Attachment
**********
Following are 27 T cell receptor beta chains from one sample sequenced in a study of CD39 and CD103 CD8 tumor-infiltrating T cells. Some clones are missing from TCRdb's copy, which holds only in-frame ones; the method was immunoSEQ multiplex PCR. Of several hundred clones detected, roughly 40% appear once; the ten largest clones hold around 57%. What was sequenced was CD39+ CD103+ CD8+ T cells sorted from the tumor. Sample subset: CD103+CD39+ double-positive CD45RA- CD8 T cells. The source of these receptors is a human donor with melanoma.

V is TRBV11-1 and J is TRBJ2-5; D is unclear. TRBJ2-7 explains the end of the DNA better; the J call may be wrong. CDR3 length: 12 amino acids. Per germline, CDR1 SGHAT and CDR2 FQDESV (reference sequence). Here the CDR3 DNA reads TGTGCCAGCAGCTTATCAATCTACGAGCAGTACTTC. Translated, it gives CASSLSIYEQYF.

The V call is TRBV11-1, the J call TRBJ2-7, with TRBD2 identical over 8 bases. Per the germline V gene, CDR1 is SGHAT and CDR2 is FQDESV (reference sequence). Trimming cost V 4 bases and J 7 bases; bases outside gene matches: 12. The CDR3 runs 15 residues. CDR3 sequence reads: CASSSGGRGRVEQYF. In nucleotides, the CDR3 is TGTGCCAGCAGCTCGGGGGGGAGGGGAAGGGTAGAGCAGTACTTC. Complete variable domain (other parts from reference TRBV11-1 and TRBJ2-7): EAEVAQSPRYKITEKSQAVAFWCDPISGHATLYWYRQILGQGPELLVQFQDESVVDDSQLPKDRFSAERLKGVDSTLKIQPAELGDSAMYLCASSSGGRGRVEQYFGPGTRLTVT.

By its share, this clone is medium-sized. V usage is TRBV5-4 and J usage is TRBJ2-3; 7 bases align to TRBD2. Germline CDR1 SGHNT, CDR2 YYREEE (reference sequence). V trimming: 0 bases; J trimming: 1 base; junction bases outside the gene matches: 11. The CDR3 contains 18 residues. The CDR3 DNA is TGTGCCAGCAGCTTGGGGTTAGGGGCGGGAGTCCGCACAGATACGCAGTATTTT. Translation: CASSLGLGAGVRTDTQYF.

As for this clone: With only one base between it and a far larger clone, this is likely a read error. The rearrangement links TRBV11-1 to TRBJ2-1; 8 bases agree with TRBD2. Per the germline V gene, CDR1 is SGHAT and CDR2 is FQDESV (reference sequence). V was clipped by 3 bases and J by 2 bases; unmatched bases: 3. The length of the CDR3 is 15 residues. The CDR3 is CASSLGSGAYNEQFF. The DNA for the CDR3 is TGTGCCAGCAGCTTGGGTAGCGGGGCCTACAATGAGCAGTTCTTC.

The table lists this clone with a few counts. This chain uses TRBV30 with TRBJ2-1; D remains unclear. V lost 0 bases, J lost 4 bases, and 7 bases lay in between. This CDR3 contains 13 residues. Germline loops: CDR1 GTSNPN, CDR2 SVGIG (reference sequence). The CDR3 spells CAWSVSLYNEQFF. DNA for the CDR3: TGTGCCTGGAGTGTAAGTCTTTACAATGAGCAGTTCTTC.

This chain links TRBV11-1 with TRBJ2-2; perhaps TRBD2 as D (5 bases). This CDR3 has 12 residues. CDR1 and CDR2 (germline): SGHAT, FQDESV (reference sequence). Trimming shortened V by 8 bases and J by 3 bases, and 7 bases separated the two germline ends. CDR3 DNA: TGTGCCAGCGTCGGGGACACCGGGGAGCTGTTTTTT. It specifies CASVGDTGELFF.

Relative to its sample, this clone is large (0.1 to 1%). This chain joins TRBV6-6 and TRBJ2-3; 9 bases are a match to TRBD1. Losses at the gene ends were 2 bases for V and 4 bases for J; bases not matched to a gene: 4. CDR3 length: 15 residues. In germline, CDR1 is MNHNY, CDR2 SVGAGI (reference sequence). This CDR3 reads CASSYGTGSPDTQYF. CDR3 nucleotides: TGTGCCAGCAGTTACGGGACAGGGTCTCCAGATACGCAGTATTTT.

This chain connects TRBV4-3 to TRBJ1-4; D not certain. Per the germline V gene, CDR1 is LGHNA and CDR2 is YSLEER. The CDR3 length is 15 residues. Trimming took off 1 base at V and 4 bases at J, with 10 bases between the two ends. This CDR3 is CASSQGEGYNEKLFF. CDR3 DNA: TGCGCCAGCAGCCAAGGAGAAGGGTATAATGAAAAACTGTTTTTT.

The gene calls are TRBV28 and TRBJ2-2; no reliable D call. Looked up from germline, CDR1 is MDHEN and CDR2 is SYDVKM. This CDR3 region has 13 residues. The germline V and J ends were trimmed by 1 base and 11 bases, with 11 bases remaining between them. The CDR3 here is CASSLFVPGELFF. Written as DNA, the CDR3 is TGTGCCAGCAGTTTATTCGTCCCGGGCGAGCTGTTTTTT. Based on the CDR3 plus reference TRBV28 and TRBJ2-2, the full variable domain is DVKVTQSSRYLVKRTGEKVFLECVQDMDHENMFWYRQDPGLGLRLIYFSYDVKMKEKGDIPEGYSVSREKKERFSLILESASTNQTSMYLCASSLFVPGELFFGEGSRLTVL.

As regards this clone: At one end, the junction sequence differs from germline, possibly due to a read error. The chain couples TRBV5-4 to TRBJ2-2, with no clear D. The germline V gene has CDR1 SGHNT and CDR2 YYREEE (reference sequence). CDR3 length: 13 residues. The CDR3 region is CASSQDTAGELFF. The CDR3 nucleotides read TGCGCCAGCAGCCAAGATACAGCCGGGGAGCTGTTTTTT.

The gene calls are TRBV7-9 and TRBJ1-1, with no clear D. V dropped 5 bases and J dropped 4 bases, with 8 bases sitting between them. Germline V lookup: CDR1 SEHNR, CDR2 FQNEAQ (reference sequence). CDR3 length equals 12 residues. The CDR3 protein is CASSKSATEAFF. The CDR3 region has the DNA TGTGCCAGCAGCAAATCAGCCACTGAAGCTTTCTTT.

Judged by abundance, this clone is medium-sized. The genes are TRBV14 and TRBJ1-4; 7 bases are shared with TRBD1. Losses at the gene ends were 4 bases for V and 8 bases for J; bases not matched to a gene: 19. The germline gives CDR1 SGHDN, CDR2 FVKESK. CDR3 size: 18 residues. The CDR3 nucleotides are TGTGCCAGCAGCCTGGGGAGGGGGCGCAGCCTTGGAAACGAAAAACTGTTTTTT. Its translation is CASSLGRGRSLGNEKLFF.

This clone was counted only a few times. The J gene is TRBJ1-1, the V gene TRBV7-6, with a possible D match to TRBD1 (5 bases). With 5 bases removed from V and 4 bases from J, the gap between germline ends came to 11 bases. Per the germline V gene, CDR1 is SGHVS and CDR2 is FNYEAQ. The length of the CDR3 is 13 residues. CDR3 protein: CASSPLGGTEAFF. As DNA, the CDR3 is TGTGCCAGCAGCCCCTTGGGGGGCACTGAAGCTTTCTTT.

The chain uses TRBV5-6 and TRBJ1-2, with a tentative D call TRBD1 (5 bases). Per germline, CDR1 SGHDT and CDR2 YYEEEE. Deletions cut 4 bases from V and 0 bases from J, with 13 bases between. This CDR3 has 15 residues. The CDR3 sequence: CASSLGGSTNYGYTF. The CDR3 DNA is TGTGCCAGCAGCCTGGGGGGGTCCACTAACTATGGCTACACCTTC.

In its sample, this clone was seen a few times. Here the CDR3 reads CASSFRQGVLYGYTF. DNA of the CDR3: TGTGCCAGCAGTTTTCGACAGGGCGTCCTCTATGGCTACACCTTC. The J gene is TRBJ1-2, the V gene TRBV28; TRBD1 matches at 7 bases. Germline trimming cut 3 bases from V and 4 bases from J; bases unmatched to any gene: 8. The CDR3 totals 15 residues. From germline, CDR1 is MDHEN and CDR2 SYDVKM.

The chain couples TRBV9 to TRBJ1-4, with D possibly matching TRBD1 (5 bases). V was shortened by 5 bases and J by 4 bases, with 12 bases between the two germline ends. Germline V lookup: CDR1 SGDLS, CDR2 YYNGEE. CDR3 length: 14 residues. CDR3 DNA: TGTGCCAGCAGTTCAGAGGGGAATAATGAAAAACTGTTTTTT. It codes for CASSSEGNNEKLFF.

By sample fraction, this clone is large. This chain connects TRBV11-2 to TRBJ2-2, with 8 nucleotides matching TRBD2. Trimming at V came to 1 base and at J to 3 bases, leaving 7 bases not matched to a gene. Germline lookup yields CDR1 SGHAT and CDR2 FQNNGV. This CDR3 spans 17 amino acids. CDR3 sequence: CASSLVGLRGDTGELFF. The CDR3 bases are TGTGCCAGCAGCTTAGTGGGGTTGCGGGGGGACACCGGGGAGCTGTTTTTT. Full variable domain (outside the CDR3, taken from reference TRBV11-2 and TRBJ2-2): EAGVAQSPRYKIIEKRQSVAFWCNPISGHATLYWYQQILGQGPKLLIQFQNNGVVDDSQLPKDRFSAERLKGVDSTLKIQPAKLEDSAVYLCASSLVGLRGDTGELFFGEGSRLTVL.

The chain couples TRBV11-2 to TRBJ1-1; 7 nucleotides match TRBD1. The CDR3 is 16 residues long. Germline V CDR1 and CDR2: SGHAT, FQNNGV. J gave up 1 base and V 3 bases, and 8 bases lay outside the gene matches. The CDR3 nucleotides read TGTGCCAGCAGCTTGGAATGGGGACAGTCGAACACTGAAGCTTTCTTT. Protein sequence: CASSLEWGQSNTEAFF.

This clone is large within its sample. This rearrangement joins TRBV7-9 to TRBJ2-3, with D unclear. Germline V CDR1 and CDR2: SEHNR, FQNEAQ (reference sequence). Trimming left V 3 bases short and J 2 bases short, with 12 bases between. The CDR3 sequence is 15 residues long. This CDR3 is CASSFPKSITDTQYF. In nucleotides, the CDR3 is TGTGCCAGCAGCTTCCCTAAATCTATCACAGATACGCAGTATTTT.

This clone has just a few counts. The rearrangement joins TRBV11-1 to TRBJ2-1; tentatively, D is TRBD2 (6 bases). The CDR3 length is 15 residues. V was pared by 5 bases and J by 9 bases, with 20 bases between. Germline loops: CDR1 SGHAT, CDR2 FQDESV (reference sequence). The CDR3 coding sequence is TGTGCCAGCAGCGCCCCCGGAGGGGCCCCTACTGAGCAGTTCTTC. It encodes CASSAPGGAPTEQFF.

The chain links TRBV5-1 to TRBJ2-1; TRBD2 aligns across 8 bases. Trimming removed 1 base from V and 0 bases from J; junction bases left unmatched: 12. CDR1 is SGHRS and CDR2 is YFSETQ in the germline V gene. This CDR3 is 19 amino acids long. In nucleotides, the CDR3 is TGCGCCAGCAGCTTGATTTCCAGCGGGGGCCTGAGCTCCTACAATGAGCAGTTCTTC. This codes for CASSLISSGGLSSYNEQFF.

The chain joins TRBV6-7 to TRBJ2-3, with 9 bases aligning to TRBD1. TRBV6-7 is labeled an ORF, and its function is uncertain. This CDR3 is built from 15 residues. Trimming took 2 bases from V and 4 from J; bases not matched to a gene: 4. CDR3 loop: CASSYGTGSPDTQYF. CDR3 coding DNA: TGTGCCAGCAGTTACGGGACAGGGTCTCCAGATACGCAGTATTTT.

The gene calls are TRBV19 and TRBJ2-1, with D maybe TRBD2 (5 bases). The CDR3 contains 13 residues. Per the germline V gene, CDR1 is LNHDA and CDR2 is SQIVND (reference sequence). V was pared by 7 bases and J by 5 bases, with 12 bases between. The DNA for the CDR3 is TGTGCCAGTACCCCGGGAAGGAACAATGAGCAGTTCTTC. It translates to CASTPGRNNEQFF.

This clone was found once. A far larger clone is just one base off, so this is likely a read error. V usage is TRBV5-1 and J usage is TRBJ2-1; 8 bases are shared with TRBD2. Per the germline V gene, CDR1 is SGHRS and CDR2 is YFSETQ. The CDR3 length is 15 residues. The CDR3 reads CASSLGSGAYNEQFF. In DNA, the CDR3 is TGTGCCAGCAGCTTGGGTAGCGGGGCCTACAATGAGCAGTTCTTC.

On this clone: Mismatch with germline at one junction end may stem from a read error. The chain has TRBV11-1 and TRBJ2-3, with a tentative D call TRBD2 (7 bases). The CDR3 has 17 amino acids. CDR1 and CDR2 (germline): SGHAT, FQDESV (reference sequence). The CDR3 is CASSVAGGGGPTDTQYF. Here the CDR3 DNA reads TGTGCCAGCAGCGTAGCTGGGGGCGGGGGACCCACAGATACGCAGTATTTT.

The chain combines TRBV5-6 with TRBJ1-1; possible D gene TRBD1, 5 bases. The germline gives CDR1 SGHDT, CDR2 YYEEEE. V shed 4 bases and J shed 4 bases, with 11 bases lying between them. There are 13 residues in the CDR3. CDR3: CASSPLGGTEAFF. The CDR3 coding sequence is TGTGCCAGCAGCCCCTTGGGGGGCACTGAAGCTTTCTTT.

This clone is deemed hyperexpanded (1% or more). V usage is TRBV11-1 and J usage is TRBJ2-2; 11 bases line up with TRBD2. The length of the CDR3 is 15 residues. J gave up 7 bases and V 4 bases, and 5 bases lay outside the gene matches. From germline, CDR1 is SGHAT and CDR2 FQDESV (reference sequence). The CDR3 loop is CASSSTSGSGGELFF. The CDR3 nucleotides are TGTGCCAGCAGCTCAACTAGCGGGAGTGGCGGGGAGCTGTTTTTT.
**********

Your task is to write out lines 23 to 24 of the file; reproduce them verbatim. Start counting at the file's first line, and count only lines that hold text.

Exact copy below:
The chain joins TRBV6-7 to TRBJ2-3, with 9 bases aligning to TRBD1. TRBV6-7 is labeled an ORF, and its function is uncertain. This CDR3 is built from 15 residues. Trimming took 2 bases from V and 4 from J; bases not matched to a gene: 4. CDR3 loop: CASSYGTGSPDTQYF. CDR3 coding DNA: TGTGCCAGCAGTTACGGGACAGGGTCTCCAGATACGCAGTATTTT.

The gene calls are TRBV19 and TRBJ2-1, with D maybe TRBD2 (5 bases). The CDR3 contains 13 residues. Per the germline V gene, CDR1 is LNHDA and CDR2 is SQIVND (reference sequence). V was pared by 7 bases and J by 5 bases, with 12 bases between. The DNA for the CDR3 is TGTGCCAGTACCCCGGGAAGGAACAATGAGCAGTTCTTC. It translates to CASTPGRNNEQFF.